Blue balloons
Danilo Batista

Sexuality in Conversation

Once in a Blue Ball: Demystifying the Tired Trope

Having a ton of buildup and no sexual release can be quite pleasant for someone with a vulva. Blood rushes to the entire area, causing an enjoyable ache in the vagina, labia and clitoris (which also sometimes does a delicious twitch). I’m just one heavy make-out session away from filling out insurance forms at all times. Because after a solid ten minutes of heavy petting, my basement is flooded. FEMA’s practically on speed dial, y’all.

But one of the advantages of having a vulva is if a steamy interaction doesn’t lead to a p in my v, a cat bath, or gettin’ rotary-dialed, my body returns to normal after a few minutes as if nothing happened. Penis-havers? That’s right. Blue balls.

I had heard the term blue balls throughout my life, and its usage seemed to peak around my early twenties, as it was essentially used as a bargaining tactic to pressure me into sex. I knew it was uncomfortable to essentially leave a scrotum on read, but as someone who doesn’t have one, I didn’t know how bad the sensation was, how long it lasts, or if it could—as some have claimed to me—do damage to the anatomy of the folks I wasn’t consenting to have sex with.

I wanted to know: Does repeated erection with no ejaculation have any long-term effect on the body?

“Any man can tell you ‘blue balls’ is a very real phenomenon, but the good news is that it’s nothing more than an unfortunate side effect of unrewarded sexual arousal,” says Dr. John Stites, a urologist. “[It] can be a bother but doesn’t represent a threat to future intimacy or reproduction. Interrupted climax, alone, will not cause any physical changes in potency, fertility, ejaculation or urinary function.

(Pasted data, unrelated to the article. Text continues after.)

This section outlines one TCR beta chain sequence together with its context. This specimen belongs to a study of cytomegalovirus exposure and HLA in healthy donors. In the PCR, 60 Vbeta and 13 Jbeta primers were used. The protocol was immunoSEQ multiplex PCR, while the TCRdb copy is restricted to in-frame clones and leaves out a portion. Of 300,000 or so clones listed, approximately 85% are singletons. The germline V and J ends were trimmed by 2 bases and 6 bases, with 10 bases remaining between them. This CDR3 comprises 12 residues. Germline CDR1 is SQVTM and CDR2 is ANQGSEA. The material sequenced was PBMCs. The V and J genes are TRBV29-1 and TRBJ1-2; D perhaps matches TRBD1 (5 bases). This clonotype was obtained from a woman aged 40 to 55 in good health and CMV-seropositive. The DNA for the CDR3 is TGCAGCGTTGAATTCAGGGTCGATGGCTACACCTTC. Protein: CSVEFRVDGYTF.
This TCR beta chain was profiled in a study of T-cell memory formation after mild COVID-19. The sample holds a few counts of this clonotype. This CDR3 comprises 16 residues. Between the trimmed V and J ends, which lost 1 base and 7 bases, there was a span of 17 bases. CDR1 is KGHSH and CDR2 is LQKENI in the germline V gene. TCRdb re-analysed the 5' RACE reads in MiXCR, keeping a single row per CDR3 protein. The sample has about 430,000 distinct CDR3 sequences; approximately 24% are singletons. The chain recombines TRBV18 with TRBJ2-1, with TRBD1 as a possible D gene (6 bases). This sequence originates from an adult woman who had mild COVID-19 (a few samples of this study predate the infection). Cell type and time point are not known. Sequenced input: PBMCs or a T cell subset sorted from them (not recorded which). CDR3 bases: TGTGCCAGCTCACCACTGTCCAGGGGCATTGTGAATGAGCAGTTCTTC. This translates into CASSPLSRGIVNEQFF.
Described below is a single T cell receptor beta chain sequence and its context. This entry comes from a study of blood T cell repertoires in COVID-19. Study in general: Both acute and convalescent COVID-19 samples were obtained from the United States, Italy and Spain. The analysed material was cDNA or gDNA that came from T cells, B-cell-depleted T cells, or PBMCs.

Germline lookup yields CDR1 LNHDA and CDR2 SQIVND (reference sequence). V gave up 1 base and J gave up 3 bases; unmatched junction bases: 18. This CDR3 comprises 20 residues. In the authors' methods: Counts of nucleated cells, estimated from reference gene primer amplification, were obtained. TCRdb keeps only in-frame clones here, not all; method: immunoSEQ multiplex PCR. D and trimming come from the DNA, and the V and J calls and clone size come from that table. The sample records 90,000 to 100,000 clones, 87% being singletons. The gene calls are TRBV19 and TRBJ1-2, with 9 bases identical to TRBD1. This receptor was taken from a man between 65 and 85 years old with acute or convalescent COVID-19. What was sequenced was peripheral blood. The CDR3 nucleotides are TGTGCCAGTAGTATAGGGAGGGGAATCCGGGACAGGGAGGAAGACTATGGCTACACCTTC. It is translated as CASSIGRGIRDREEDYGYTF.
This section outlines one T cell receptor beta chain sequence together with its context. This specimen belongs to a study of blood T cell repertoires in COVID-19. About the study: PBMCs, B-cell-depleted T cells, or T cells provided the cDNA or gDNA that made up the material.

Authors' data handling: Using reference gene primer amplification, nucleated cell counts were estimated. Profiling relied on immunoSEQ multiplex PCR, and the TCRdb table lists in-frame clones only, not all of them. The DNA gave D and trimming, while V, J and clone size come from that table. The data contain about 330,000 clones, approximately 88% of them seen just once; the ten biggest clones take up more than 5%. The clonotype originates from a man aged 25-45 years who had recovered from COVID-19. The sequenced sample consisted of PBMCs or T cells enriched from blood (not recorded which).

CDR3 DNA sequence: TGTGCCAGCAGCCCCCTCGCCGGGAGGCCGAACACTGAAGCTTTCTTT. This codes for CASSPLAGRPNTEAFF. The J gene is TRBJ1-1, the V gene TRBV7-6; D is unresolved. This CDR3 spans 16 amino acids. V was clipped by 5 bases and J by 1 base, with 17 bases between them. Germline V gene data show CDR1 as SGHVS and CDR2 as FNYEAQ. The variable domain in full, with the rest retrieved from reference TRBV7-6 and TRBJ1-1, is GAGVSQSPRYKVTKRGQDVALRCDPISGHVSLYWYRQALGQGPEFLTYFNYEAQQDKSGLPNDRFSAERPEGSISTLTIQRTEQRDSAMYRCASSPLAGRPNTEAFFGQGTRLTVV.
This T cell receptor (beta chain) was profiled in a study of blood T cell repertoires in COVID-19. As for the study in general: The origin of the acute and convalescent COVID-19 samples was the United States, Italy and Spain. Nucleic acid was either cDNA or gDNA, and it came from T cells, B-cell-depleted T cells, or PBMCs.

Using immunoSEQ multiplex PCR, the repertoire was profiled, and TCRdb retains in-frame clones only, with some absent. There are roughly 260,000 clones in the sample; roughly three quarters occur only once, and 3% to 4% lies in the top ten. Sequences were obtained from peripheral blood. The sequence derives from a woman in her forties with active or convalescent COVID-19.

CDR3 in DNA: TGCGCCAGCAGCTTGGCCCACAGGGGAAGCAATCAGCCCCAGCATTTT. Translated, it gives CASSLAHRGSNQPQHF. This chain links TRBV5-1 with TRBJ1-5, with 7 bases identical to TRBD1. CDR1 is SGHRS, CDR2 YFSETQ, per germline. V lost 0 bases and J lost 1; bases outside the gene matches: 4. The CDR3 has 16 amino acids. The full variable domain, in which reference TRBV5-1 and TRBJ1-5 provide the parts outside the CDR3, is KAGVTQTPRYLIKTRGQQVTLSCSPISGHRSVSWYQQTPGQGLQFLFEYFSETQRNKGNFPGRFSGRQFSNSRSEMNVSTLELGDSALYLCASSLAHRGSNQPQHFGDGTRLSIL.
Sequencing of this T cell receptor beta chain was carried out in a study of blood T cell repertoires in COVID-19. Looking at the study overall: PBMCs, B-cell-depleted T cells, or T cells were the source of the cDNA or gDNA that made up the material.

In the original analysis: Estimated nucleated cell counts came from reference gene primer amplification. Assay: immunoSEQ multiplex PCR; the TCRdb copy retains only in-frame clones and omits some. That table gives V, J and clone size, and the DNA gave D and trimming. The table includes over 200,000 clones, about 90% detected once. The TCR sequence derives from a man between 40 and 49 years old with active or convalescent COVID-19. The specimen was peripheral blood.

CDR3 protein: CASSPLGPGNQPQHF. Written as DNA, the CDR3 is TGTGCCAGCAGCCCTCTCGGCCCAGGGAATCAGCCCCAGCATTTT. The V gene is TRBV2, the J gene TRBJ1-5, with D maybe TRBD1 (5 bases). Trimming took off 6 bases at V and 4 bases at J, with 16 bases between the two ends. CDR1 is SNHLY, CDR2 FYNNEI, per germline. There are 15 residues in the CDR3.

I knew it was uncomfortable to essentially leave a scrotum on read, but I wanted to know: Does repeated erection with no ejaculation have any long-term effect on the body?
While it can be quite a literal pain—for an hour or two, Dr. Stites informs me—you can rest assured nothing else will come of it.

And whether balls can ever turn blue? The verdict is in. And it turns out they can.

“Generally speaking, blue discoloration, or cyanosis, can occur due to trauma or loss of normal blood flow,” says Dr. Stites. “When associated with severe pain or swelling (which would send you to the doctor anyway), it can represent a bigger problem, such as injury or bleeding inside the scrotum, testicular torsion, or a severe infection. Hindered romance alone doesn’t lead to any such hazard.” So, let’s review. Someone twisting your junk like a Bop-It? Literal blue balls. Someone not consenting to sex? Not literal blue balls.

The cause of that painful sensation though, as if someone gave your package a black eye? No one really knows. It’s poorly studied, but it’s no surprise why considering it doesn’t take an expert to figure out the cure.

While blue balls might be uncomfortable, it should never be used as an excuse to pressure an unwilling person into having sex. Because you know what’s worse than blue balls? Having sex when you have a vulva and your body isn’t ready. Having sex with a vagina that isn’t sexually aroused is like trying to go down a waterslide with no water. Sex when not sufficiently wet (and excited) can result in pain and bleeding that can last for days, tearing inside the vagina (which also increases risk of infection, including STIs), and both mental and physical trauma.

So the next time someone leaves you high and (quite literally) dry, grab some lube, pop in that copy of Wild Things (I don’t know why you’re masturbating in 1999, but that’s none of my business), and finish the job yourself.

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